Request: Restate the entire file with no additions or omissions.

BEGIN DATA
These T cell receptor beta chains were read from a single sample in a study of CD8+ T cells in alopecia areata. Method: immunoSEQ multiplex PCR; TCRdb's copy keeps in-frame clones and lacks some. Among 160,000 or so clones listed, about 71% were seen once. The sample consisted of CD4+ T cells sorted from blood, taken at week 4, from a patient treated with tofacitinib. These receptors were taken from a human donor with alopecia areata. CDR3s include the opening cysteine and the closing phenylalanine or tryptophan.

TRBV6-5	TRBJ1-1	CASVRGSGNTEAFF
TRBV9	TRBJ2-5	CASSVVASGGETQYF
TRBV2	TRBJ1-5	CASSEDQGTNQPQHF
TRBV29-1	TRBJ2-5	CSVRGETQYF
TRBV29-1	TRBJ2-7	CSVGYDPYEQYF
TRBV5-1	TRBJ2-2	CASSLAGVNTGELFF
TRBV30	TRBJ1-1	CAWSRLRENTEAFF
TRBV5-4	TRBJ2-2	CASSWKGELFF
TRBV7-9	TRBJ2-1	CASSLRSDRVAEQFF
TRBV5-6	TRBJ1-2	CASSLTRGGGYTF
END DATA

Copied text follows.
These T cell receptor beta chains were read from a single sample in a study of CD8+ T cells in alopecia areata. Method: immunoSEQ multiplex PCR; TCRdb's copy keeps in-frame clones and lacks some. Among 160,000 or so clones listed, about 71% were seen once. The sample consisted of CD4+ T cells sorted from blood, taken at week 4, from a patient treated with tofacitinib. These receptors were taken from a human donor with alopecia areata. CDR3s include the opening cysteine and the closing phenylalanine or tryptophan.

TRBV6-5	TRBJ1-1	CASVRGSGNTEAFF
TRBV9	TRBJ2-5	CASSVVASGGETQYF
TRBV2	TRBJ1-5	CASSEDQGTNQPQHF
TRBV29-1	TRBJ2-5	CSVRGETQYF
TRBV29-1	TRBJ2-7	CSVGYDPYEQYF
TRBV5-1	TRBJ2-2	CASSLAGVNTGELFF
TRBV30	TRBJ1-1	CAWSRLRENTEAFF
TRBV5-4	TRBJ2-2	CASSWKGELFF
TRBV7-9	TRBJ2-1	CASSLRSDRVAEQFF
TRBV5-6	TRBJ1-2	CASSLTRGGGYTF